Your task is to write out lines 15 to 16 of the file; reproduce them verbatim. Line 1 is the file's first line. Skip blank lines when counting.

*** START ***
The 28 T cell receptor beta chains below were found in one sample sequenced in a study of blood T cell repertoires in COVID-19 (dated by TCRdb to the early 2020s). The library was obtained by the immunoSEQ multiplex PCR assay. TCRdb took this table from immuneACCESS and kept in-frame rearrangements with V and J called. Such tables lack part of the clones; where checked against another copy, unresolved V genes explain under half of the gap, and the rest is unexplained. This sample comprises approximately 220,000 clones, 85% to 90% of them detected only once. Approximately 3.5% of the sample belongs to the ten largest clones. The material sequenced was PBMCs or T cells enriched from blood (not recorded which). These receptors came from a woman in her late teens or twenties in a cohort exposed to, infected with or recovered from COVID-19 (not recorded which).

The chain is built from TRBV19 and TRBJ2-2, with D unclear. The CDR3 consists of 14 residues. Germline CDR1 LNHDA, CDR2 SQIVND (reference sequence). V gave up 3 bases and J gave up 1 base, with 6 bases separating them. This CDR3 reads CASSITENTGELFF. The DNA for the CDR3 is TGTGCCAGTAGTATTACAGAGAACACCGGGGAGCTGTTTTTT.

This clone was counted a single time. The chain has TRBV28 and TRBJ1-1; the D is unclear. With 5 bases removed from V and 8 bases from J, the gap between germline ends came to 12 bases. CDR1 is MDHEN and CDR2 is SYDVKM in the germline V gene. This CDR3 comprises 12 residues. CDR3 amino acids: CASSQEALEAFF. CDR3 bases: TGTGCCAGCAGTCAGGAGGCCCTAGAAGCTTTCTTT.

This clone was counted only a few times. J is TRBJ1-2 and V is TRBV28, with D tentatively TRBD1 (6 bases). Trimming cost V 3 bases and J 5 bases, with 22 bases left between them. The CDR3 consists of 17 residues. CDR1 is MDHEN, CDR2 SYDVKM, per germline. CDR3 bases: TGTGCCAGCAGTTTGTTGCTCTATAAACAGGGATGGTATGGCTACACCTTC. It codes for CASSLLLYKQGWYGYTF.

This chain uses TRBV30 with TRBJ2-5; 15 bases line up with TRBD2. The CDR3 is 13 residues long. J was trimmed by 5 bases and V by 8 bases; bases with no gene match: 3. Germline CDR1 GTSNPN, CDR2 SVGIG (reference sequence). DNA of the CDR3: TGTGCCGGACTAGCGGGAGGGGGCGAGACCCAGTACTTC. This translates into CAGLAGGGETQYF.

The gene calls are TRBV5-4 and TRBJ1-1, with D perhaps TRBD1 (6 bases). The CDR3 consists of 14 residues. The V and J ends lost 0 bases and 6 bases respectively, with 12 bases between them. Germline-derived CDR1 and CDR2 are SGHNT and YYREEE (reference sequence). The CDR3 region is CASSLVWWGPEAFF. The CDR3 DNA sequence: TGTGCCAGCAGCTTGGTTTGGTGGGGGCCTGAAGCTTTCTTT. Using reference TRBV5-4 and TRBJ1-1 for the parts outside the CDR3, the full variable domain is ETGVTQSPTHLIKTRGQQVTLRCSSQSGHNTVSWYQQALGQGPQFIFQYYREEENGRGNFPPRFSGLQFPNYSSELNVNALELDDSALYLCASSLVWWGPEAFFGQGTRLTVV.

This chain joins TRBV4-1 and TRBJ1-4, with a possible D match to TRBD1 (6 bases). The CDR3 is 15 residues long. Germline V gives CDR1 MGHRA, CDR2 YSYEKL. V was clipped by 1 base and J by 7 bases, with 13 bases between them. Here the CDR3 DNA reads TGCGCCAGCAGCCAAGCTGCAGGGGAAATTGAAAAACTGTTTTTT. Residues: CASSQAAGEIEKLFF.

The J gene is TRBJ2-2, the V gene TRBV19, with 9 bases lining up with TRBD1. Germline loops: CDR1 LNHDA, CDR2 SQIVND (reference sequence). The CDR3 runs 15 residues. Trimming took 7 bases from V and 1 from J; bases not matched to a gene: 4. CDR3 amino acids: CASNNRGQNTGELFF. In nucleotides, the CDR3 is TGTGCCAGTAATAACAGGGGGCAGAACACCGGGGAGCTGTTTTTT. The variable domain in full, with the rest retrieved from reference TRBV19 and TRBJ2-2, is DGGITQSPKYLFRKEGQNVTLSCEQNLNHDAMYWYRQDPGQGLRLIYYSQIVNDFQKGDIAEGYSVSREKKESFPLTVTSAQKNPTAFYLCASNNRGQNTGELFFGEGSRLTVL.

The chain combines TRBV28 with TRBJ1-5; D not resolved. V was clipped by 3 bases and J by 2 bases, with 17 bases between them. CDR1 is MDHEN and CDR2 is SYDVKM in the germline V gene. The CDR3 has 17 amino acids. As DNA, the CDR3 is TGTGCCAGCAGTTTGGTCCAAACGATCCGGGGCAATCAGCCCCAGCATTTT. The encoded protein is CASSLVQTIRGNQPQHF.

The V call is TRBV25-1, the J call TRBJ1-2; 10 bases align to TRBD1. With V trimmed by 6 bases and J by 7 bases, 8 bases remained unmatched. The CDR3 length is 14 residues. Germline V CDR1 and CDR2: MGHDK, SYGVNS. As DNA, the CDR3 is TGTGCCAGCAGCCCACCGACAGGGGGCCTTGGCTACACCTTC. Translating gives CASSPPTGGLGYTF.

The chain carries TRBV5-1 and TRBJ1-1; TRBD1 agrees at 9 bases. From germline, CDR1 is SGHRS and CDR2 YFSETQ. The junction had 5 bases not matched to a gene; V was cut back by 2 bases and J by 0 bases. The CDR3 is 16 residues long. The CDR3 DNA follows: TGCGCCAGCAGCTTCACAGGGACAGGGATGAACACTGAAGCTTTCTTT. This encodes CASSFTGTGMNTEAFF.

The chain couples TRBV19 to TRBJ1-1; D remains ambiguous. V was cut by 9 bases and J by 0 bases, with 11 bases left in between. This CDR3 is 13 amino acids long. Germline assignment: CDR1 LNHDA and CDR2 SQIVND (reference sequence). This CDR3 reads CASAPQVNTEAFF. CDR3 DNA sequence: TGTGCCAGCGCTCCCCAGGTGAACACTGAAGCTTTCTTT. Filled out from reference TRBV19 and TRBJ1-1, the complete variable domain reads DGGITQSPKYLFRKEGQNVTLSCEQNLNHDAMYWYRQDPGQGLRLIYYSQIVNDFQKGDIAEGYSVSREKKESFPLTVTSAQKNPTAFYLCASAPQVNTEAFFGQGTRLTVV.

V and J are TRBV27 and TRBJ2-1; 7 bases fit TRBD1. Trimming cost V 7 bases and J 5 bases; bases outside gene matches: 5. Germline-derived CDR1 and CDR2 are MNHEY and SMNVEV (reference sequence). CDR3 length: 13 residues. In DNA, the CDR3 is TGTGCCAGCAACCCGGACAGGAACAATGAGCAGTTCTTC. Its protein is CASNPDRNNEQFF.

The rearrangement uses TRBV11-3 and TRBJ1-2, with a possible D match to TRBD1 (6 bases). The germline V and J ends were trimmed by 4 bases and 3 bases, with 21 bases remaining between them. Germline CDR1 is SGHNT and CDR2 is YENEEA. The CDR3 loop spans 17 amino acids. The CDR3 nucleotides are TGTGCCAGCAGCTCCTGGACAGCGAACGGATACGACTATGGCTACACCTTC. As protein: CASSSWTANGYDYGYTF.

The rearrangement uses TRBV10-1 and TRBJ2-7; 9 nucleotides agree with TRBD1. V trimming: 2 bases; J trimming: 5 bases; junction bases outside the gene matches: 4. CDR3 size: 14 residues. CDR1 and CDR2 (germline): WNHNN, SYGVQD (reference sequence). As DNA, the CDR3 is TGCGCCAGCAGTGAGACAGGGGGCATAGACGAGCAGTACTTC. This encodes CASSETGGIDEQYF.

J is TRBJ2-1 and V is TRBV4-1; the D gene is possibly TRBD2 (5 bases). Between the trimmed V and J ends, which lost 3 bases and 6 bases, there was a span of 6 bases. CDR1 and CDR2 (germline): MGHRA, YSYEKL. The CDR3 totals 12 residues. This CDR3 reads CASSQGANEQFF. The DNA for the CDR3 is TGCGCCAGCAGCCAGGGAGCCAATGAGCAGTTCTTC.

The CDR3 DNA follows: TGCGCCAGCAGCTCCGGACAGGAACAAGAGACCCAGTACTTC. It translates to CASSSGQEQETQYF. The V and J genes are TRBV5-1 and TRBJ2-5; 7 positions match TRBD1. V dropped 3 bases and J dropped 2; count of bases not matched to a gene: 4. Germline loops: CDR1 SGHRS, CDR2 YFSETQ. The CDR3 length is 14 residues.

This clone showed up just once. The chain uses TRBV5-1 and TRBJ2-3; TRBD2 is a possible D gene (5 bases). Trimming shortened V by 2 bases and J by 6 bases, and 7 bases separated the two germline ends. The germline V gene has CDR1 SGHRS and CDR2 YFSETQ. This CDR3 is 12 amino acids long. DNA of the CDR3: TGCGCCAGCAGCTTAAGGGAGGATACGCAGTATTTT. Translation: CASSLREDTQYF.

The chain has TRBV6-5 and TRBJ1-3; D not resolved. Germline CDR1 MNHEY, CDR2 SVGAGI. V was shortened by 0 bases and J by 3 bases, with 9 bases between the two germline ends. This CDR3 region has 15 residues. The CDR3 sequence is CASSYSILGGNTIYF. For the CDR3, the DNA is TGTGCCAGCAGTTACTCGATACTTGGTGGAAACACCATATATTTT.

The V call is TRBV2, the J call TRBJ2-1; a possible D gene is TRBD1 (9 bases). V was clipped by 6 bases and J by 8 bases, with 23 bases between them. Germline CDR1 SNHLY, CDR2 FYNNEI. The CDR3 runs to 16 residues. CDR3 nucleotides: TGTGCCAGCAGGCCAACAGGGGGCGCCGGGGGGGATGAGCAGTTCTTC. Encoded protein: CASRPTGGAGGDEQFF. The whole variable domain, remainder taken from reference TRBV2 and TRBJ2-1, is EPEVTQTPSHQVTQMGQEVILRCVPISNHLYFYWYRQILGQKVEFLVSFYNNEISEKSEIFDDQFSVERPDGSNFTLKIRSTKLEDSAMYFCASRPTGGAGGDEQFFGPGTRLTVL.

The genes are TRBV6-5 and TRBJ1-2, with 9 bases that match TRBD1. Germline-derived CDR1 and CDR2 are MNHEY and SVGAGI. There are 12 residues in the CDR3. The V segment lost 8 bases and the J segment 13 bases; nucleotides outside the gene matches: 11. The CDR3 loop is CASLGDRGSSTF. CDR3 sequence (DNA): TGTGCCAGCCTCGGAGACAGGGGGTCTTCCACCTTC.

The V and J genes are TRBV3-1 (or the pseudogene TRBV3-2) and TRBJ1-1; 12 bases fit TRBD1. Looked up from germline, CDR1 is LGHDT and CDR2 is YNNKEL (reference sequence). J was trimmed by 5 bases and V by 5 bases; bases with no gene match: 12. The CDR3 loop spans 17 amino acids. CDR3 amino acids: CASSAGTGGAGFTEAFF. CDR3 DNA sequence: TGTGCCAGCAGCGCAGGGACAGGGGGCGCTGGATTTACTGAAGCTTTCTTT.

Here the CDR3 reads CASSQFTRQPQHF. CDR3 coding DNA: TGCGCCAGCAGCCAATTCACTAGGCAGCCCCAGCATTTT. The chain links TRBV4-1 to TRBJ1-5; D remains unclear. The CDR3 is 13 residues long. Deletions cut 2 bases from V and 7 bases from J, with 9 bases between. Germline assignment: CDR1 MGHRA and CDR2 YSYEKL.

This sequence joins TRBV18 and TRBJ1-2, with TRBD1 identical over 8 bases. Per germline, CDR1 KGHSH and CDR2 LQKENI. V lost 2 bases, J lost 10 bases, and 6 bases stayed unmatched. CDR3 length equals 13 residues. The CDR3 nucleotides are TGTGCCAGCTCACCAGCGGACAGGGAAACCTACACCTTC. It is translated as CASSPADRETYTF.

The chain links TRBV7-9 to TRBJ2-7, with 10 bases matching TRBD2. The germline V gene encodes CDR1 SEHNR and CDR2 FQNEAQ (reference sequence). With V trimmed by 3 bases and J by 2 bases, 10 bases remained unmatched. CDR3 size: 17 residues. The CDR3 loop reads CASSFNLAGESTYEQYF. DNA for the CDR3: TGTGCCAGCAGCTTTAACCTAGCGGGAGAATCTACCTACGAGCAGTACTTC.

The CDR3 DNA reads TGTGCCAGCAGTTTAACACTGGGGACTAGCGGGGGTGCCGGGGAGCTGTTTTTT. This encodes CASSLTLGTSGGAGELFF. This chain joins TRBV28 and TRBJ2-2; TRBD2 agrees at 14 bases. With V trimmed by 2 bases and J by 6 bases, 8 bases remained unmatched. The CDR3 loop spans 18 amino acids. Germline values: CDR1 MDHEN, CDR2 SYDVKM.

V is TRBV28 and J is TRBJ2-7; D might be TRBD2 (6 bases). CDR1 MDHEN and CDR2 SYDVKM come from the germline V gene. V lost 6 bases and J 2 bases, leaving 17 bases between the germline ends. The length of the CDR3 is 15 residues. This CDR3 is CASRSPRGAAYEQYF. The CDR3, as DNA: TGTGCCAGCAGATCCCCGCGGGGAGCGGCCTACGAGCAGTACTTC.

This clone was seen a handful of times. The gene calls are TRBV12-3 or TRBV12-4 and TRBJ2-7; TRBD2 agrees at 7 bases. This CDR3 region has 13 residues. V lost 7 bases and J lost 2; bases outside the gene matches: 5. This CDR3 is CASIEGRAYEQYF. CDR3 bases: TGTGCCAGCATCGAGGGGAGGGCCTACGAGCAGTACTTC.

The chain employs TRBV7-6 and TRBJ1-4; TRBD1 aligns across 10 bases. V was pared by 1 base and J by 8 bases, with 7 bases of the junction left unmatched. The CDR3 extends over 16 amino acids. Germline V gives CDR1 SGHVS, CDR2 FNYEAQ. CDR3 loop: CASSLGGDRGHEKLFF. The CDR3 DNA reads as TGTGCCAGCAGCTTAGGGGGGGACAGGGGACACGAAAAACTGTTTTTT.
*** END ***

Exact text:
The rearrangement uses TRBV10-1 and TRBJ2-7; 9 nucleotides agree with TRBD1. V trimming: 2 bases; J trimming: 5 bases; junction bases outside the gene matches: 4. CDR3 size: 14 residues. CDR1 and CDR2 (germline): WNHNN, SYGVQD (reference sequence). As DNA, the CDR3 is TGCGCCAGCAGTGAGACAGGGGGCATAGACGAGCAGTACTTC. This encodes CASSETGGIDEQYF.

J is TRBJ2-1 and V is TRBV4-1; the D gene is possibly TRBD2 (5 bases). Between the trimmed V and J ends, which lost 3 bases and 6 bases, there was a span of 6 bases. CDR1 and CDR2 (germline): MGHRA, YSYEKL. The CDR3 totals 12 residues. This CDR3 reads CASSQGANEQFF. The DNA for the CDR3 is TGCGCCAGCAGCCAGGGAGCCAATGAGCAGTTCTTC.